The will of the people?


February 1, 2017

Which people: The electorate of 46.5 million given the responsibility of influencing decisions regarding rights possessed by everyone entitled to hold a British passport, the 37.44% who voted Leave or the 62.56% who did not vote Leave? The total number of people affected is not known and many were denied a vote.
By confusing representational democracy with direct democracy 17 million are dictating the future of us all and the views of 29 million are valueless. When Parliament agreed to hold a referendum on the issue of EU membership they failed to recognise that the rights of citizens and businesses might be jeopardised and therefore standards and thresholds should be in place to ensure the high level of agreement which would be necessary for a result to be considered valid.
Responsible governments and official bodies put safeguards in place when voting on proposals which could affect established rights. The EU itself requires either 100% agreement or a qualified majority agreement depending on the seriousness of the subject voted on. Yet the UK is attempting to use the weak democratic ‘most votes win’ system used for election of a representative to determine the result of the last referendum. ‘Most votes’ does not always equal a majority but as a single representative normally poses little danger to citizens’ rights we live with that system for elections. Direct democracy on the other hand requires full agreement when rights are at stake or a very least a highly QMV. One hundred per cent is not realistic for a countrywide referendum unless voting is compulsory, as in Australia. The June referendum was listed as requiring a ‘simple majority’. Given the size of the electorate that would be 50% plus 1, ie 23,250,002 – far more than the 17,410,742 votes obtained by the Leave campaign. Disregarding the 29,089,259 individuals who either voted Remain or abstained is undemocratic, unfair, unjust, unethical and plainly wrong. The electorate had three options, each legally valid: to vote or not, and if voting, which of the alternatives.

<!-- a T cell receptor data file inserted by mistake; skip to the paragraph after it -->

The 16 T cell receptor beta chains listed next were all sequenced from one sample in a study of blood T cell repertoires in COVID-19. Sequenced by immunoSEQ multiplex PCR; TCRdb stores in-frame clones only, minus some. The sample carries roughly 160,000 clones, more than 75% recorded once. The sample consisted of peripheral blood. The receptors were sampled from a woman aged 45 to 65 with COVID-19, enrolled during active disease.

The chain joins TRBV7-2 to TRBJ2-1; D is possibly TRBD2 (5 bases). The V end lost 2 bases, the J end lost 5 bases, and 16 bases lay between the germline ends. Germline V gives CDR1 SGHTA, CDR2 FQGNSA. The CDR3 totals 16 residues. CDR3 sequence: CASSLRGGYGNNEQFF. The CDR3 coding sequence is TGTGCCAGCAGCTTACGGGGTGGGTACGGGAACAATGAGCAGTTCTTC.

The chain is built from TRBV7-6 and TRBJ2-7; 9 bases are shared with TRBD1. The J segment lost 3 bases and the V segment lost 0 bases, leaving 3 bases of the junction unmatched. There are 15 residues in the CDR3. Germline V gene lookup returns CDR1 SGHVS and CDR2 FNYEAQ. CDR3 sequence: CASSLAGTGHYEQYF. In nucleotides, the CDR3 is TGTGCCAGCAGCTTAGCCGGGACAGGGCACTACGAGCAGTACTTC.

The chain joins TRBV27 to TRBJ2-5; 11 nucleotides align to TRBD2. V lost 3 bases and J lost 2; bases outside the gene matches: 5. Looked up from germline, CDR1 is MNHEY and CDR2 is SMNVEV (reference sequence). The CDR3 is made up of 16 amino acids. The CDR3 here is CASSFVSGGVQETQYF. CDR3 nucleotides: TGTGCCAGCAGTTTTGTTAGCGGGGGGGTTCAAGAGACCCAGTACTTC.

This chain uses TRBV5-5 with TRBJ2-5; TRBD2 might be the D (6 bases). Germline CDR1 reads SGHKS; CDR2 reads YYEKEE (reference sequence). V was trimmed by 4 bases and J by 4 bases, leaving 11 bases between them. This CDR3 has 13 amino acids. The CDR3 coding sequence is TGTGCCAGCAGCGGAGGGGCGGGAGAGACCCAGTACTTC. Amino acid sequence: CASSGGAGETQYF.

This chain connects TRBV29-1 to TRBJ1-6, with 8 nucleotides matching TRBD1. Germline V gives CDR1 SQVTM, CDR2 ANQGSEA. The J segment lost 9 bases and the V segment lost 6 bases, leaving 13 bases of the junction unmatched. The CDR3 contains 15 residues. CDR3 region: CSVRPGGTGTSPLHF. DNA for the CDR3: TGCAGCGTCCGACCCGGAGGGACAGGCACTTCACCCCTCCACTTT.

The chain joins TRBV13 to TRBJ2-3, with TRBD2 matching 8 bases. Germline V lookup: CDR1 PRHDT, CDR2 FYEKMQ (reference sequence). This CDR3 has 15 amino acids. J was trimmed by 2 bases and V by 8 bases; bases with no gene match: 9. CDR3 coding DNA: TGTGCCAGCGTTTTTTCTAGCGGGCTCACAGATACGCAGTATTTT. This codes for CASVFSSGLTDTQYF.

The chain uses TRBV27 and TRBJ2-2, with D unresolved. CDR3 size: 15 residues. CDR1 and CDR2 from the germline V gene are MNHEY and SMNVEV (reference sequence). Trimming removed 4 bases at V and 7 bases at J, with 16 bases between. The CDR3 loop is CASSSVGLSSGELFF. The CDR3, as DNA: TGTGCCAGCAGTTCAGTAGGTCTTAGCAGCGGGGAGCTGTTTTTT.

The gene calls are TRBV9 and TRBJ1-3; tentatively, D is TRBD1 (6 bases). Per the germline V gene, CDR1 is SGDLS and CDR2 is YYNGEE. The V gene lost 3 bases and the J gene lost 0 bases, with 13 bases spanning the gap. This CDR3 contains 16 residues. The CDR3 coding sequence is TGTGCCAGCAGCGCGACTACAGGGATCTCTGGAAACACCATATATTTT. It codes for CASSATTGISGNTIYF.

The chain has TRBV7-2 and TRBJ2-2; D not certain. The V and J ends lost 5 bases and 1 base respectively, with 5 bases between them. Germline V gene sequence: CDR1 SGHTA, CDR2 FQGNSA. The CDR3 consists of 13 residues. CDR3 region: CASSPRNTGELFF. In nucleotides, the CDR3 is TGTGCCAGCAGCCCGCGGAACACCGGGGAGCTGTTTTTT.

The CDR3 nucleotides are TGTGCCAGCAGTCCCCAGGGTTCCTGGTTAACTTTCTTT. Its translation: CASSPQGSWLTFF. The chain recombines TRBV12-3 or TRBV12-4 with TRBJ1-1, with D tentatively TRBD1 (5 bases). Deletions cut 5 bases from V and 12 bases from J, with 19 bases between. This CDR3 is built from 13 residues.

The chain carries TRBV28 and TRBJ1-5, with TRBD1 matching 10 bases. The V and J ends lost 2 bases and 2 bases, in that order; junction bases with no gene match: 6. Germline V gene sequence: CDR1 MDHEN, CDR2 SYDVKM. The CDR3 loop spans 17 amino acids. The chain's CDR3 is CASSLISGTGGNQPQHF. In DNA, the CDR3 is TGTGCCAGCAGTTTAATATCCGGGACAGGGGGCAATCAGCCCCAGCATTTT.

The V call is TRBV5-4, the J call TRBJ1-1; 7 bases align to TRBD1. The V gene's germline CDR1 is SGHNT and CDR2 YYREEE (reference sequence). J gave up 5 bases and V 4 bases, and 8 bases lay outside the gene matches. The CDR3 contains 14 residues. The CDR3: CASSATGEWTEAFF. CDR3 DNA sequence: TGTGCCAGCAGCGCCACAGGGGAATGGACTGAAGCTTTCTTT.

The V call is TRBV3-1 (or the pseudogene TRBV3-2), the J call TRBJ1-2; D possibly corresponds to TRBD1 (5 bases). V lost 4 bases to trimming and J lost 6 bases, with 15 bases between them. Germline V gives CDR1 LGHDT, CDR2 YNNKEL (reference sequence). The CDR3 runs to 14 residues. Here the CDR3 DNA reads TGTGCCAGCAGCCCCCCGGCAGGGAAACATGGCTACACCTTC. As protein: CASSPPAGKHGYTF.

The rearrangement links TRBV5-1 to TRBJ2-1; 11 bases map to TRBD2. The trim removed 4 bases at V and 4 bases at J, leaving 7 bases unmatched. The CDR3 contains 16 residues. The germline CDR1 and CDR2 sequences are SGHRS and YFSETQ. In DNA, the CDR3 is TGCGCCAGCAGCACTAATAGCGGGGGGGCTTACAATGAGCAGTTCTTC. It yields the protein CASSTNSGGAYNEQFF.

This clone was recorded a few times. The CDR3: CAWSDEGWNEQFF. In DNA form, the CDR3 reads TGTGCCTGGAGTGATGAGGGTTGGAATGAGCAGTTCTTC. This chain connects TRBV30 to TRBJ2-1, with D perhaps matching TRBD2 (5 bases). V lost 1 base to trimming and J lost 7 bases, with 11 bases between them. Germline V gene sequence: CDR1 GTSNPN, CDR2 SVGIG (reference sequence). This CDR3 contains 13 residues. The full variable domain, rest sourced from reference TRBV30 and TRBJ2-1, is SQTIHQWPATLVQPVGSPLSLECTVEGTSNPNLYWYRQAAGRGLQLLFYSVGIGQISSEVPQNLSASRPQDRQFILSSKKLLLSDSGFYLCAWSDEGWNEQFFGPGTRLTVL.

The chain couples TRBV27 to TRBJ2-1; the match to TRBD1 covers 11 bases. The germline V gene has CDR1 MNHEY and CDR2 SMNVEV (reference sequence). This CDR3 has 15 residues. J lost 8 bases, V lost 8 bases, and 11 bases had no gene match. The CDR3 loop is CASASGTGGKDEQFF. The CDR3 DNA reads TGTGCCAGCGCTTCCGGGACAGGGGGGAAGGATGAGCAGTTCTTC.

The Supreme Court highlighted the importance of established rights by requiring a parliamentary vote on the issue. Pressure from one side to rush through enabling legislation is of concern to all those who value genuine democracy. ‘The country decided’, ‘the people have spoken’, ‘there is a mandate for change’ and so on are lies swallowed by all those who have no knowledge of the value of direct democracy. It is time those who feel uncomfortable with the current mood to stand up and be counted before it is too late.
Revisit the old story of ‘The Emperor’s New Clothes’, the way a mass may follow a lie or trend simply because they fear being seen not to agree.
Lack of respect for the electorate and failure of an autocratic PM to resign when opposed by the Supreme Court, etc are shameful and do the country no credit.

J J Sellman

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